Born in Geneva, Switzerland, the fourth son of George Hay, 8th Marquess of Tweeddale and Lady Susan Montagu (daughter of the William Montagu, 5th Duke of Manchester), Hay joined the Royal Navy in 1840. He was posted to the sixth-rate HMS Vestal on the China Station in 1842 and saw action during the First Opium War. Promoted to lieutenant on 19 December 1846, he joined the steam frigate HMS Spiteful at Woolwich that month before transferring to the second-rate HMS Powerful in the Mediterranean Fleet in April 1848. He was promoted to commander on 28 August 1851 and given command of the sloop HMS Wasp in the Mediterranean Fleet in August 1852; he went ashore with the Naval Brigade and took part in the defence of Eupatoria in November 1854 and the Siege of Sevastopol in Spring 1855 during the Crimean War. He was wounded in the latter engagement and was appointed to the French Legion of Honour, 5th Class and the Turkish Order of the Medjidie, 4th class for his services in the Crimea.
Promoted to captain – in recognition of his services at Eupatoria – on 27 November 1854 and, having been appointed a Companion of the Order of the Bath on 5 July 1855, Hay was given command of the fifth-rate HMS Forth in December 1855. Entering politics, he became Liberal Member of Parliament for Wick in the 1857 general election and served his constituents there until the 1859 general election. Returning to sea, he became Captain of the paddle frigate HMS Odin on the East Indies and China Station in September 1859 and took part in the Battle of Taku Forts in August 1860 during the Second Opium War. From 1861 he served as commodore on the East Indies and China Station.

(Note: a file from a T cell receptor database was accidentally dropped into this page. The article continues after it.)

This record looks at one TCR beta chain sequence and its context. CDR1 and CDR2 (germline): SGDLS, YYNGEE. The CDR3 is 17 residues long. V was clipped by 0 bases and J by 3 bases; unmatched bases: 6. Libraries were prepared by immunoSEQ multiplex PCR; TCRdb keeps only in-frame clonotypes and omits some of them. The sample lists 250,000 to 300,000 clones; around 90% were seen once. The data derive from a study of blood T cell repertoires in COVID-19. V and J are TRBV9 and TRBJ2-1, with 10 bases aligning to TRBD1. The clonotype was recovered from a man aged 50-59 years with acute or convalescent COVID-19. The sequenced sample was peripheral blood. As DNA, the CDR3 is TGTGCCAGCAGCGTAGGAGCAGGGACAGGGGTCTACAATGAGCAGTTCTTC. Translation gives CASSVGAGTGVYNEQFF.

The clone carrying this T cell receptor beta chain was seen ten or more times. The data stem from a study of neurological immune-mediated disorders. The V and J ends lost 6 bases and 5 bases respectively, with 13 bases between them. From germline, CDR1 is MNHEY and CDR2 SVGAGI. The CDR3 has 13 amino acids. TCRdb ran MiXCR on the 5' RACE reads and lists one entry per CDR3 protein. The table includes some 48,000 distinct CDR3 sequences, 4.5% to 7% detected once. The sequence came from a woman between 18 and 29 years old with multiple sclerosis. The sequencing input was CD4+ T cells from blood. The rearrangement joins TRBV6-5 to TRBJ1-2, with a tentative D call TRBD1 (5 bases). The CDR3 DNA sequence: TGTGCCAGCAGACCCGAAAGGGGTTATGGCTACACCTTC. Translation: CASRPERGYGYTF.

Hay became Member of Parliament for Ripon in April 1866 and served as Civil Lord of the Admiralty until the Liberal Government fell in June 1866; he went on to be Junior Naval Lord in December 1868. He resigned his seat in Parliament in February 1871 and was given command of the ironclad ram HMS Hotspur.
Promoted to rear admiral on 7 May 1872, Hay became Second-in-command of the Channel Squadron in January 1875, hoisting his flag in ironclad battleship HMS Northumberland and then the ironclad battleship HMS Black Prince, and then became Commander-in-Chief of the Channel Squadron, hoisting his flag in the armoured frigate HMS Minotaur, in November 1877. Promoted to vice-admiral on 31 December 1877, he was sent to the Mediterranean in July 1878 to take control of Cyprus and to occupy it in accordance with decisions reached at the Congress of Berlin.
Hay became Second Naval Lord in April 1880 and, having been advanced to Knight Commander of the Order of the Bath on 24 May 1881, he went on to be Commander-in-Chief, Mediterranean Fleet, hoisting his flag in the central battery ship HMS Alexandra in February 1883. He was promoted to full admiral on 8 July 1884 and, in his role as Commander-in-Chief, provided support for the Nile Expedition to relieve Major General Charles Gordon.
In a highly political appointment, Hay was made First Naval Lord in March 1886 when the Marquis of Ripon became First Lord of the Admiralty but had to stand down just five months later when William Gladstone's Liberal Government fell from power in August 1886. He was advanced to Knight Grand Cross of the Order of the Bath on 30 July 1886. He became Commander-in-Chief, Plymouth in May 1887, and having been promoted to Admiral of the Fleet on 15 December 1888, he retired in August 1892. He died at his home, Fulmer Place, at Fulmer in Buckinghamshire on 4 May 1916.
In 1876 Hay married Christina Lambert, youngest daughter of Nathaniel Grace Lambert, MP, of Buckinghamshire, who represented that constituency as a Liberal from 1868 to 1874; their daughter Minnie Christine Brenda Hay went on to marry Lord Aberdour.